Monika Ostensen is consultant for the Center for Pregnancy and Rheumatic Diseases at the University Hospital of Trondheim, Norway and consultant for the High Risk Pregnancy Unit, Department of Rheumatology at the Sörlandet Hospital in Kristiansand (Norway). She presented at the European Lupus Meeting and agreed to share thoughts with Bernadette:
Q : According to you, what is the most important news for lupus patients?
A : The most important is that doctors have developed standard care for treating lupus. New drugs are in the pipeline and strategies for more effective treatment have been developed.
Q : What is the most important thing to say to young ladies who want to be pregnant?
A : They must be well aware that pregnancy should be planned in advance. Lupus should be in remission or in stable low activity before getting pregnant. It’s better to plan it when the lupus is inactive and to be sure that the medicines they take are allowed during pregnancy. Sometimes, when the patient is below 18 or around 40, or if the patient is invalid, the doctors don’t speak about family planning. But even if the doctors don’t address family planning and pregnancy spontaneously, women with lupus should address questions to the doctors. For example, if they take MMF, methotrexate or CY, it is important to speak with the specialist about contraception, even if they don’t plan to be pregnant in the next months. Things may change quickly!
Q : You speak about “specialist”. Is it better to ask the rheumatologist, the gynecologist, or the midwife?
A : It’s better not to ask doctors or health professionals who have no experience with the problems of lupus pregnancy! Gynecologists and midwives know a lot about pregnancy and delivery, but they are not experts in the pathology of lupus and its treatment! So, if a gynecologist tells a woman to stop Plaquenil®, for example, it is better to first ask the specialist who manages the lupus before stopping the treatment. Plaquenil should never be stopped before or during pregnancy because it prevents flares and has many beneficial effects in the body. Good communication between the lupus specialist and the obstetrician is necessary to avoid contradictory counsel.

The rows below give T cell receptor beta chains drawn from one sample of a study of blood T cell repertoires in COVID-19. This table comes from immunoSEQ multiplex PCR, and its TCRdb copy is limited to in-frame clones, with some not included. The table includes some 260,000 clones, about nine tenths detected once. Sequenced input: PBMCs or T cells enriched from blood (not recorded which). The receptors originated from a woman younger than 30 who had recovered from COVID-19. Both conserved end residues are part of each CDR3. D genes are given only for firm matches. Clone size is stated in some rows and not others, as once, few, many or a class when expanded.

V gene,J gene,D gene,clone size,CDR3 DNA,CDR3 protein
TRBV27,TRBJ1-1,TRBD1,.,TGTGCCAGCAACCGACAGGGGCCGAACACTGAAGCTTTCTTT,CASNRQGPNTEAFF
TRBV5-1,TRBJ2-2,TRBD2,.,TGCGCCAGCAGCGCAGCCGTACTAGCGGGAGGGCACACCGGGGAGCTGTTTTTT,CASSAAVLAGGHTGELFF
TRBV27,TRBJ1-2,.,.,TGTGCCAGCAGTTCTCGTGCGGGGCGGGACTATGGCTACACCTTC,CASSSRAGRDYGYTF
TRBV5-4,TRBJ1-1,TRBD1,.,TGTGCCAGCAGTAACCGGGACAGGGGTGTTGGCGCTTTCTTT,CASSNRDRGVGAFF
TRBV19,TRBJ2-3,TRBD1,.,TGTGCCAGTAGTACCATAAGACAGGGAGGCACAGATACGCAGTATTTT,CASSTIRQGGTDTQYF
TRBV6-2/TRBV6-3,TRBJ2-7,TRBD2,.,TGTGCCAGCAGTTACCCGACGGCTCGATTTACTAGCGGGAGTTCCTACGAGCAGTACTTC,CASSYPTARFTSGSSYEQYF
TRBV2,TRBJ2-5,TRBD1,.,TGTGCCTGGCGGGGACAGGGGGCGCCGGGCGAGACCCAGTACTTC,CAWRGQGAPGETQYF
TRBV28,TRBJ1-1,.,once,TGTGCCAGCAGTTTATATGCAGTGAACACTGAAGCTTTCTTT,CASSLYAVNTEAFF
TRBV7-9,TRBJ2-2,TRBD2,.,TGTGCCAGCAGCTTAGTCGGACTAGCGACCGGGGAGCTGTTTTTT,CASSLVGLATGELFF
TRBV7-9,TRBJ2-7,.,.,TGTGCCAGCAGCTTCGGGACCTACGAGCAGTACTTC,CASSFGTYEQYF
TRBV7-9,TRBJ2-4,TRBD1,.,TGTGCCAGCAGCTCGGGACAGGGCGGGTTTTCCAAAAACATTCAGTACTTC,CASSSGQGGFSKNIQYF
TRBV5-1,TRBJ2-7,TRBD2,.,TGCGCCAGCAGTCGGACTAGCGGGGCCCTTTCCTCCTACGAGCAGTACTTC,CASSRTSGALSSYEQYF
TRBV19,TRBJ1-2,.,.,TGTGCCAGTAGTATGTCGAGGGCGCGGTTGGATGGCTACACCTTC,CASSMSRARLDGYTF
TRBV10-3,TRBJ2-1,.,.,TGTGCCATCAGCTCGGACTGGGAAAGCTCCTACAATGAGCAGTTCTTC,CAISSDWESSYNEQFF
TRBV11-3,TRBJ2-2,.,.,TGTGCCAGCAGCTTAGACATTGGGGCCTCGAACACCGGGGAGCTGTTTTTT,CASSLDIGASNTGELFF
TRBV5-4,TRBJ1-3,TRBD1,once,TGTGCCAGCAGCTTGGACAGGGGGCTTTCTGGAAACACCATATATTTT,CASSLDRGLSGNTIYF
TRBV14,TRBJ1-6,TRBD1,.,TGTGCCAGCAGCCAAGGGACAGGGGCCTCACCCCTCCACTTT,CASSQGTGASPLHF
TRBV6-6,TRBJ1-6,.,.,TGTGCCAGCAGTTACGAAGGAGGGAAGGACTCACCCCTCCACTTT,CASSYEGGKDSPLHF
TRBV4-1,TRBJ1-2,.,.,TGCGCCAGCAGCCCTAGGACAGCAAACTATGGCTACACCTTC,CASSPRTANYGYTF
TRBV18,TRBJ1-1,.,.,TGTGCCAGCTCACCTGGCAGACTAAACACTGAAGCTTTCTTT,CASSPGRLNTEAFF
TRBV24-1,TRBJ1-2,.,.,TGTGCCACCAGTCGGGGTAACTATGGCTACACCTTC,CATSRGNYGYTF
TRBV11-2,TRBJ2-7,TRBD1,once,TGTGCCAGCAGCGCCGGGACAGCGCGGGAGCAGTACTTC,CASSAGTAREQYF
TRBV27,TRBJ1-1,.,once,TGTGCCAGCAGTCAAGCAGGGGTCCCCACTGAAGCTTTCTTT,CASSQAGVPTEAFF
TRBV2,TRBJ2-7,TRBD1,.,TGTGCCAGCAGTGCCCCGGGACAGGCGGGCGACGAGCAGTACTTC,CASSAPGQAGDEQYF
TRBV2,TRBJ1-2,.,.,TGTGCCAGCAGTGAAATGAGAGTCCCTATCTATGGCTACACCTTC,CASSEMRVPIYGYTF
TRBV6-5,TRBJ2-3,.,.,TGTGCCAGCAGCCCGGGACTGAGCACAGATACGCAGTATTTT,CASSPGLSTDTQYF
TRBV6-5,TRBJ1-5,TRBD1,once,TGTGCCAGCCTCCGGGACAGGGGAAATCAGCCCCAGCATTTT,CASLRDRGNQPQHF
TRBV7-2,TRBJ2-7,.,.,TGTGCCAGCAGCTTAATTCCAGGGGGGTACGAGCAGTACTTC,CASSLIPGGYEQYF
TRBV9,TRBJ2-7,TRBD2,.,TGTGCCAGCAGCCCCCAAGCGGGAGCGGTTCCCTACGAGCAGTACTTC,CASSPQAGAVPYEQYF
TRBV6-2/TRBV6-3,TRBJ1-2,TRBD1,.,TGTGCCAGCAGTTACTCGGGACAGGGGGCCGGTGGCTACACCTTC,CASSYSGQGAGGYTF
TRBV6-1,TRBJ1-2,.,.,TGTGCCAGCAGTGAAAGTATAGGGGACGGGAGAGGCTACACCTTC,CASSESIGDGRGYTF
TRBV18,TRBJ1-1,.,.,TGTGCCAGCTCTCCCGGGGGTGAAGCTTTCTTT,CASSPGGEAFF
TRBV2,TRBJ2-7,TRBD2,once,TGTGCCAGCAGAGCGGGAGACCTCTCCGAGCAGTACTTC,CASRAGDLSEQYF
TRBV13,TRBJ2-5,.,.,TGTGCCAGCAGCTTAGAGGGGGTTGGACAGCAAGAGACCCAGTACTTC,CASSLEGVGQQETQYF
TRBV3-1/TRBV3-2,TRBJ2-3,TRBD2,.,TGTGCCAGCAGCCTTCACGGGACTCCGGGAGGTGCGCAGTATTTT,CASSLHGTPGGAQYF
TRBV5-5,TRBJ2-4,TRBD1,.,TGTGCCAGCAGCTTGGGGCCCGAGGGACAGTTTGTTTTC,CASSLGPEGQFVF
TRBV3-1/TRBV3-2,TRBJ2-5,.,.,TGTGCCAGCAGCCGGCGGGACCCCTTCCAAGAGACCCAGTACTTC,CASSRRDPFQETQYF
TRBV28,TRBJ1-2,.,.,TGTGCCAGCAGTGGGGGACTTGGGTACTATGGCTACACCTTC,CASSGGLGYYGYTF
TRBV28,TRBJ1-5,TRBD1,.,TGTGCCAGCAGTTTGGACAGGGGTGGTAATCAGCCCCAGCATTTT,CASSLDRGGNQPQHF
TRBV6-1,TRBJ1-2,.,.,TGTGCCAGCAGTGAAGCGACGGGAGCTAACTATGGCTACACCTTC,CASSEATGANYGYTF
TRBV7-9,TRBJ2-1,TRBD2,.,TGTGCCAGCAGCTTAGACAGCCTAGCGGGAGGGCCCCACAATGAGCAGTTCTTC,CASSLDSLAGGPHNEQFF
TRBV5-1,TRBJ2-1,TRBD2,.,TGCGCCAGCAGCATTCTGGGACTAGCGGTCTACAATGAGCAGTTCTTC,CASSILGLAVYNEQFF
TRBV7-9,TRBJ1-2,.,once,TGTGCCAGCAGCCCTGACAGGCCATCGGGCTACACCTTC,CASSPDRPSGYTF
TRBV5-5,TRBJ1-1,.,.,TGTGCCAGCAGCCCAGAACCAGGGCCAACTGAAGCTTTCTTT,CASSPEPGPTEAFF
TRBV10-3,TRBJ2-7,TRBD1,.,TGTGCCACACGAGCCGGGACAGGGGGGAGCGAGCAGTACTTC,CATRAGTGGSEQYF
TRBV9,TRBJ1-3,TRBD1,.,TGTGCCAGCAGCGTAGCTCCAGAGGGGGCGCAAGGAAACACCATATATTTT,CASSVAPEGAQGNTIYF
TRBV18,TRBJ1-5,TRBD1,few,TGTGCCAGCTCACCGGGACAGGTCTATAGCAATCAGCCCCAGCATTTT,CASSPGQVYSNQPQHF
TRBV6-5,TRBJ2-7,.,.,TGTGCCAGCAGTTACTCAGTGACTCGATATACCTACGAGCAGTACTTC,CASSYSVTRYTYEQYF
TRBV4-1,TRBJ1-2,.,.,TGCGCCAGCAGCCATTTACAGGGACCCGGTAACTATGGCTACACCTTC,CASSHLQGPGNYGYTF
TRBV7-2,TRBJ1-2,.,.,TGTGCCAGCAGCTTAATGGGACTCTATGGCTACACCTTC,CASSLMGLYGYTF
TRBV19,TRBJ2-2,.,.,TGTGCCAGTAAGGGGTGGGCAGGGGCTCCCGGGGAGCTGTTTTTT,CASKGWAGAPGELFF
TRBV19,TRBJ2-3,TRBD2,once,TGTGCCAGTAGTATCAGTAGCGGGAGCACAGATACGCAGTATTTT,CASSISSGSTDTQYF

Q : Most of the time, pregnant women are really afraid about drugs… And they have close relationships with their midwife. So, if the midwife or a friend tells them to stop taking medicine, they are ready to do that!
A : As said above, a patient should rely on the counsel of those who really know lupus, because people who don`t, have no proof for their statements. Patients must be aware that it is more dangerous for the child when lupus is active or flares than to take medicine. It is well known that stopping Plaquenil® increases the risk of flares and flares are dangerous both for the moms and for the fetus. So it is necessary to continue antimalarials or azathioprine, for example. With regards to corticosteroids, they remain necessary for acute flares, particularly in pregnancy. It is not easy to treat lupus without them. Below 10 mg/a day, corticosteroids are not a problem for the child. But, yes, sometimes, women are so afraid to harm the fetus that they stop all drugs before or during pregnancy. However, that may lead to a flare and greatly increases the risk for adverse pregnancy outcomes like miscarriage, stillbirth or premature birth.
Q : What are the real risks of lupus pregnancy?
A : In fact, 25% of the lupus pregnancies are totally uncomplicated. Another 50% have some active symptoms, mild or moderate, often easy to treat. 25% have severe flares in internal organs that may require therapies with several drugs combined.
Q : What about the biologics ?
A : As a rule, new drugs, as most biological are, are not recommended during pregnancy. So we have only data from animal studies. Some biologics (Belimumab, for example) have no severe side effects on pups of pregnant animals, but we cannot say that they will be safe for pregnant mothers. It seems that side effects of biologicals in the first months of pregnancy are less common than in the last 3 months (because the exchanges between mother and child are less in early pregnancy), but in fact, at present we have not sufficient data.
Q : If there will never be trials on pregnant mothers, does that mean that biologicals will never be prescribed to pregnant women?
A : We will get more data on biologicals in pregnancy because of inadvertent exposure. In fact, even if you tell a woman not to become pregnant during treatment, it doesn’t mean that no woman will become pregnant: either despite the risks or by “accident”, some women will get pregnant during treatment with biological and will deliver babies. That means that in some years time, we will have data about biologicals and pregnancy.
Q : A word of conclusion ?
A : A pregnancy in a lupus patient remains a high risk pregnancy that needs special care. Of course, if you have only cutaneous lupus or inactive lupus, you have fewer risks than if you have lupus in internal organs that is active. But, in any case, you must be carefully monitored by your doctors in order to be able to act as quickly as possible, if something happens during pregnancy. The most important thing is to plan a pregnancy and get a good communication with the doctors who manage the disease during pregnancy.
Interview by Bernadette Van Leeuw - April 2014